I love science and nature programs, and I’m a big fan of those medical mystery shows. There are actual genetic mutations that produce “mermaids,” giants or a Cyclops, and give people horns, tails, fur. These births are the source of our monsters of myth, I think. When you hear that we share something like 60% of our DNA with the humble banana, well, anything becomes possible.

One of the characters in your book can switch genders. Do you consider gender to be a fluid state or a static one?

Actually, Kirwan, the father of Sorykah’s twins, is also a Trader. He’s had a much different experience than Soryk/ah, who suffers from a “disease of forgetting” that complicates her transitions. Gender roles are social constructs. There was an interesting article on NPR recently about new research showing that gender is primarily a product of conditioning. It can be very fun and freeing to play with gender roles, but the pressure to conform to expectation places crippling limits on human expression.

Unfortunately, the gender issue is one of the most provocative aspects of Ice Song and Tattoo, but it’s incidental. Sorykah’s conflict is not related to gender-switching. It stems from having to share her body with a psychological twin, to be fractured and questing for unification of self. Like her, we each seek to balance the dark and light in us, to achieve homeostasis and become whole by continually integrating our experiences and emotions into our perception of self and our place in the universe.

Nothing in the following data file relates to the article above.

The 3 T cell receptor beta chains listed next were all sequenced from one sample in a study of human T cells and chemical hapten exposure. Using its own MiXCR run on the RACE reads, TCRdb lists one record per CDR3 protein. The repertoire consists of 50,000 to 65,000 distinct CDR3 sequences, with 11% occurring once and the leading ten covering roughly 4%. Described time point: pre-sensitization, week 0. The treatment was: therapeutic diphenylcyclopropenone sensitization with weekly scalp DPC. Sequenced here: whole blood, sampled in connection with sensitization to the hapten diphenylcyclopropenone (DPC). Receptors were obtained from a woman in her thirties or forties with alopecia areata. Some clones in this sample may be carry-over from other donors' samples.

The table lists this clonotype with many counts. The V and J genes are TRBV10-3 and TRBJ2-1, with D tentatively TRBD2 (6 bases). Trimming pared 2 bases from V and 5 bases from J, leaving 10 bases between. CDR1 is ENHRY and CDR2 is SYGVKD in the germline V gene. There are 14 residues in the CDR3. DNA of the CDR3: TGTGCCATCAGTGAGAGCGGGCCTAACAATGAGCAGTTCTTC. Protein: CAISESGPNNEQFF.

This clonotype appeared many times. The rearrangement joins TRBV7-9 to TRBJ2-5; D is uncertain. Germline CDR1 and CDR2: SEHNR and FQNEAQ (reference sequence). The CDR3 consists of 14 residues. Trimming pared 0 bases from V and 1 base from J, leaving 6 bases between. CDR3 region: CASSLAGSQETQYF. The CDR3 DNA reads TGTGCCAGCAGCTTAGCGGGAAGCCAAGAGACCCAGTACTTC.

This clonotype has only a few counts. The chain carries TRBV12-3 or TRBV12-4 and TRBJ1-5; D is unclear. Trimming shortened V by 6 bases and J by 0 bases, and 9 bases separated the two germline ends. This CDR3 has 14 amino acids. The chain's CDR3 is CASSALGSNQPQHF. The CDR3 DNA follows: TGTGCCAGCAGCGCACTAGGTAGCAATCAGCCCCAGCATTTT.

Some of your book reminds me of the “New Weird” wave of fiction. I’m thinking of people like Jeff VanderMeer, China Mieville and Steph Swainston. Who were your actual influences?

Angela Carter has been my biggest influence. She’s brilliant. Her writing is so densely elaborate and multi-dimensional, it continues to challenge me. The Bloody Chamber is my absolute favorite book. Tanith Lee and Sarah Waters also inspire me. Admittedly, I did not know that I was writing New Weird or spec fiction until others told me!

Some men dismiss books that have any element of romance or eroticism as being “women’s books”. Should they do so? Why should they give Tattoo a chance?

It’s a cultural fallacy that men are repelled by romance. Any parent of little boys knows that they can be incredibly tender, sweet and loving and in my experience, men often seem less resilient to heartbreak than women. Everyone empathizes with tales of heartache and loss; they makes us feel less isolated by our own pain while love stories inspire and encourage us. Plus Tattoo has enough sex, blood, adventure, fighting and explosions to satisfy anyone.

What’s next for you?

I hope to be lucky enough to be able to write full time. My head is bursting with untold stories!

There’s 1-2 more books about Sorykah and the child, Teszla. I’m also writing a paranormal urban fantasy series and a Gothic novel about a time-traveling succubus, voodoo and 1850s New Orleans. Now that my kids are older, I can return to painting and create more creepy art to adorn my walls. Hooray for creepy!

Kirsten encourages readers to participate in her new contest “In Bed with a Book” during Aug 1 through 7. “Like” her Facebook page for details and announcements.